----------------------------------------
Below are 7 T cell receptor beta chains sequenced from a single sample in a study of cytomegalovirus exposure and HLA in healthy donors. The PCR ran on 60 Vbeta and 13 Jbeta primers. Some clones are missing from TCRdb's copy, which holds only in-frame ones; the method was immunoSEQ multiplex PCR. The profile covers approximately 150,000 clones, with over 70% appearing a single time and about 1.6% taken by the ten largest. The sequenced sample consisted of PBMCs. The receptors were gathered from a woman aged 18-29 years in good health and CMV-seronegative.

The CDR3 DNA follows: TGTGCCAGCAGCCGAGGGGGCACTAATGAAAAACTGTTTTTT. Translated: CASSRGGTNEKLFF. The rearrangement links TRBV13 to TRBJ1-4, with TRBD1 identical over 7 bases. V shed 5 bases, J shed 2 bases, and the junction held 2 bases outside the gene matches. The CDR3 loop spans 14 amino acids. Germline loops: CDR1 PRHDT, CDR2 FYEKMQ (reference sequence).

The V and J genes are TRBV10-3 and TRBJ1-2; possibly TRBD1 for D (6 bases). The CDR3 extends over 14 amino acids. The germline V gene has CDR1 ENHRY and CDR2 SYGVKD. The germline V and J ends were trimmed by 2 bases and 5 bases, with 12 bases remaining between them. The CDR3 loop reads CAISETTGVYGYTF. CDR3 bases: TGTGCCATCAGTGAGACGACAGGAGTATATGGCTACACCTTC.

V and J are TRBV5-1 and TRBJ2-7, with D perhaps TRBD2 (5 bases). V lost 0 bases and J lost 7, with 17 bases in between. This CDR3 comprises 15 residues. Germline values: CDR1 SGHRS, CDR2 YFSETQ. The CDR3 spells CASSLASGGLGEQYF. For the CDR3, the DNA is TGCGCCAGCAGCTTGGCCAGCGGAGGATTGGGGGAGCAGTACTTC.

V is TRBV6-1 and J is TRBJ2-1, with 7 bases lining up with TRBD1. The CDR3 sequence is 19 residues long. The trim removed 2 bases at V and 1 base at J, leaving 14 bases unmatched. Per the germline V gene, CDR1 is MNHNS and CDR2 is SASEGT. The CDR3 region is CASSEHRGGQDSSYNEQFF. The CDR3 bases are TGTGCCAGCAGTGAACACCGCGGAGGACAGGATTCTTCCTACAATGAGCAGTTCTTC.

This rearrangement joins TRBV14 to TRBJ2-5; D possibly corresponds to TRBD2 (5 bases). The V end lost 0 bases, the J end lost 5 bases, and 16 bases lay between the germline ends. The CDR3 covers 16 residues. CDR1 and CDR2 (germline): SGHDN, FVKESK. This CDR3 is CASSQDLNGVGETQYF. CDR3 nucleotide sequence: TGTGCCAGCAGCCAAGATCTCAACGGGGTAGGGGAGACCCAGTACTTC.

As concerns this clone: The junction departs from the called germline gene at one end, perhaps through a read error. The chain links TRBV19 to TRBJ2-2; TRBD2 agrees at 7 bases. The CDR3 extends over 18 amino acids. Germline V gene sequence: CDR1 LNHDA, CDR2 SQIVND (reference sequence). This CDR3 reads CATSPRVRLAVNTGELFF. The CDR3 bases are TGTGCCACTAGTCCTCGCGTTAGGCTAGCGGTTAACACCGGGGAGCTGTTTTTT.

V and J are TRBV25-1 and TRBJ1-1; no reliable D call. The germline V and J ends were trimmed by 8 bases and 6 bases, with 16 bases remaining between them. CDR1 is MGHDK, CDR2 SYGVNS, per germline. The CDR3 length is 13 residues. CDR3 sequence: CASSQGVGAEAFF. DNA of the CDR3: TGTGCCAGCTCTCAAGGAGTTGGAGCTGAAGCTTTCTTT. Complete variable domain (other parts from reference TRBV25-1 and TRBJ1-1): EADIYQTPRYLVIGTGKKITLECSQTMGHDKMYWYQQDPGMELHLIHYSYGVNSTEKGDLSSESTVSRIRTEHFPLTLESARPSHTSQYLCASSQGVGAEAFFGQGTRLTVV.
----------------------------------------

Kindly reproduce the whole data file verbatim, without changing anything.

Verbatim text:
Below are 7 T cell receptor beta chains sequenced from a single sample in a study of cytomegalovirus exposure and HLA in healthy donors. The PCR ran on 60 Vbeta and 13 Jbeta primers. Some clones are missing from TCRdb's copy, which holds only in-frame ones; the method was immunoSEQ multiplex PCR. The profile covers approximately 150,000 clones, with over 70% appearing a single time and about 1.6% taken by the ten largest. The sequenced sample consisted of PBMCs. The receptors were gathered from a woman aged 18-29 years in good health and CMV-seronegative.

The CDR3 DNA follows: TGTGCCAGCAGCCGAGGGGGCACTAATGAAAAACTGTTTTTT. Translated: CASSRGGTNEKLFF. The rearrangement links TRBV13 to TRBJ1-4, with TRBD1 identical over 7 bases. V shed 5 bases, J shed 2 bases, and the junction held 2 bases outside the gene matches. The CDR3 loop spans 14 amino acids. Germline loops: CDR1 PRHDT, CDR2 FYEKMQ (reference sequence).

The V and J genes are TRBV10-3 and TRBJ1-2; possibly TRBD1 for D (6 bases). The CDR3 extends over 14 amino acids. The germline V gene has CDR1 ENHRY and CDR2 SYGVKD. The germline V and J ends were trimmed by 2 bases and 5 bases, with 12 bases remaining between them. The CDR3 loop reads CAISETTGVYGYTF. CDR3 bases: TGTGCCATCAGTGAGACGACAGGAGTATATGGCTACACCTTC.

V and J are TRBV5-1 and TRBJ2-7, with D perhaps TRBD2 (5 bases). V lost 0 bases and J lost 7, with 17 bases in between. This CDR3 comprises 15 residues. Germline values: CDR1 SGHRS, CDR2 YFSETQ. The CDR3 spells CASSLASGGLGEQYF. For the CDR3, the DNA is TGCGCCAGCAGCTTGGCCAGCGGAGGATTGGGGGAGCAGTACTTC.

V is TRBV6-1 and J is TRBJ2-1, with 7 bases lining up with TRBD1. The CDR3 sequence is 19 residues long. The trim removed 2 bases at V and 1 base at J, leaving 14 bases unmatched. Per the germline V gene, CDR1 is MNHNS and CDR2 is SASEGT. The CDR3 region is CASSEHRGGQDSSYNEQFF. The CDR3 bases are TGTGCCAGCAGTGAACACCGCGGAGGACAGGATTCTTCCTACAATGAGCAGTTCTTC.

This rearrangement joins TRBV14 to TRBJ2-5; D possibly corresponds to TRBD2 (5 bases). The V end lost 0 bases, the J end lost 5 bases, and 16 bases lay between the germline ends. The CDR3 covers 16 residues. CDR1 and CDR2 (germline): SGHDN, FVKESK. This CDR3 is CASSQDLNGVGETQYF. CDR3 nucleotide sequence: TGTGCCAGCAGCCAAGATCTCAACGGGGTAGGGGAGACCCAGTACTTC.

As concerns this clone: The junction departs from the called germline gene at one end, perhaps through a read error. The chain links TRBV19 to TRBJ2-2; TRBD2 agrees at 7 bases. The CDR3 extends over 18 amino acids. Germline V gene sequence: CDR1 LNHDA, CDR2 SQIVND (reference sequence). This CDR3 reads CATSPRVRLAVNTGELFF. The CDR3 bases are TGTGCCACTAGTCCTCGCGTTAGGCTAGCGGTTAACACCGGGGAGCTGTTTTTT.

V and J are TRBV25-1 and TRBJ1-1; no reliable D call. The germline V and J ends were trimmed by 8 bases and 6 bases, with 16 bases remaining between them. CDR1 is MGHDK, CDR2 SYGVNS, per germline. The CDR3 length is 13 residues. CDR3 sequence: CASSQGVGAEAFF. DNA of the CDR3: TGTGCCAGCTCTCAAGGAGTTGGAGCTGAAGCTTTCTTT. Complete variable domain (other parts from reference TRBV25-1 and TRBJ1-1): EADIYQTPRYLVIGTGKKITLECSQTMGHDKMYWYQQDPGMELHLIHYSYGVNSTEKGDLSSESTVSRIRTEHFPLTLESARPSHTSQYLCASSQGVGAEAFFGQGTRLTVV.